Counterfeit vaccines draw condemnation in Indonesia

Sixteen people were arrested over their alleged involvement, having been accused of distributing fake boosters for diseases including tuberculosis, hepatitis B and tetanus.
Counterfeit vaccine medication confiscated by the Criminal Investigation Agency of the National Police at the National Police headquarters in Jakarta. Indonesian parents were on June 29 being advised  to consult their doctors and consider re-innoculating their children as a massive counterfeit vaccine scandal sweeps the country. AFP / Handout from Bareskrim
Counterfeit vaccine medication confiscated by the Criminal Investigation Agency of the National Police at the National Police headquarters in Jakarta. Indonesian parents were on June 29 being advised to consult their doctors and consider re-innoculating their children as a massive counterfeit vaccine scandal sweeps the country. AFP / Handout from Bareskrim

Jakarta // Indonesian parents were on Wednesday told to consult their doctors and consider re-innoculating their children as a massive counterfeit vaccine scandal sweeps the country.

Police smashed a criminal syndicate last week accused of selling fake vaccines for more than a decade to health clinics across Indonesia, a vast archipelago of 255 million people.

Sixteen people, including a married couple believed to have masterminded the scheme, have been arrested over their alleged involvement. They are accused of distributing fake boosters for diseases including tuberculosis, hepatitis B and tetanus.

Indonesia’s health ministry is working with police to determine the scale of the problem. The national food and drugs agency has confiscated vaccines from nearly 30 health clinics, but it is not yet known how far the syndicate reached.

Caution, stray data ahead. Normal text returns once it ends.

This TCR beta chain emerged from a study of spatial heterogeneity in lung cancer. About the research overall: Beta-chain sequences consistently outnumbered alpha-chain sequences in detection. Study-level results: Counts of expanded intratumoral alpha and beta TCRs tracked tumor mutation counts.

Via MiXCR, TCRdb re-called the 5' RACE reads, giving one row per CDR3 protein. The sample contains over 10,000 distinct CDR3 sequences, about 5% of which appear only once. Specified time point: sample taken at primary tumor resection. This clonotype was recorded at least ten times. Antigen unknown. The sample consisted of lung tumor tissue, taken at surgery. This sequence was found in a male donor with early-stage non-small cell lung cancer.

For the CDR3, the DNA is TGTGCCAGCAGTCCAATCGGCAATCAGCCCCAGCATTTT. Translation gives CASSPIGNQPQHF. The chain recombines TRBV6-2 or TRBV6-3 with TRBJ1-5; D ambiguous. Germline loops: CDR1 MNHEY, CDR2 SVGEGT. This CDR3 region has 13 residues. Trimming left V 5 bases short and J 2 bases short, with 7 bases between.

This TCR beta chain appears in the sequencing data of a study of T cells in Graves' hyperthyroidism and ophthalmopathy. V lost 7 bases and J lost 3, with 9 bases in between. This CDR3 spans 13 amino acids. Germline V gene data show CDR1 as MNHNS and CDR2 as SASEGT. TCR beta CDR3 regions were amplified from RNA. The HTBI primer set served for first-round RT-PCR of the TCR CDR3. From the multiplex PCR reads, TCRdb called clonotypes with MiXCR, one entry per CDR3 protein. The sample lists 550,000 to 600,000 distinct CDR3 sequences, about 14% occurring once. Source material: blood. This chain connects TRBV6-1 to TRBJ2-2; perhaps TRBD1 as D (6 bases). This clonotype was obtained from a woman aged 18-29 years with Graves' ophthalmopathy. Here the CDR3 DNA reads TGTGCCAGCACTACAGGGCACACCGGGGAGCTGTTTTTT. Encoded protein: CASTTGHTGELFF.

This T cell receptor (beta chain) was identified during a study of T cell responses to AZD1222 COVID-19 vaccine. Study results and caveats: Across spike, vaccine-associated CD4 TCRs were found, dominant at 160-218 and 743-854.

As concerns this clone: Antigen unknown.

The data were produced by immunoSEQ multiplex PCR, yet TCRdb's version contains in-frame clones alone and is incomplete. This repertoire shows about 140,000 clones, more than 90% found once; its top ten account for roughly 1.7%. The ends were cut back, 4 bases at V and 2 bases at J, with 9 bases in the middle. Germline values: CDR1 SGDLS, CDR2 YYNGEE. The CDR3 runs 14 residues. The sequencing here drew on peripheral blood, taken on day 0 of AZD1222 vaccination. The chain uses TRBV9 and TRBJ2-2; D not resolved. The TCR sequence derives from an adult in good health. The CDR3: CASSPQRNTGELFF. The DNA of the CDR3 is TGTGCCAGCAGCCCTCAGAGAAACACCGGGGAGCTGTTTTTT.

“We are working with the national food and drugs agency to collect data and take all measures necessary,” health ministry spokesman Oscar Primadi said.

“If vaccinations need to be redone then we will do it, it’s not impossible.”

The Indonesian pediatric association said parents unsure if their child could be affected should ask their hospital or health clinic about the origin of their vaccines.

“If you’re still unsure, you can redo the vaccination. It does not have any negative impacts on a child’s health,” association chairman Aman Bhakti Pulungan said.

The scandal was brought to light after a major pharmaceutical company alerted Indonesian authorities that some of its products had been counterfeited.

The case has caused nationwide concern and condemnation, with Indonesian president Joko Widodo demanding the harshest punishment possible for this “extraordinary crime”.

* Agence France-Presse

Published: June 29, 2016 04:00 AM

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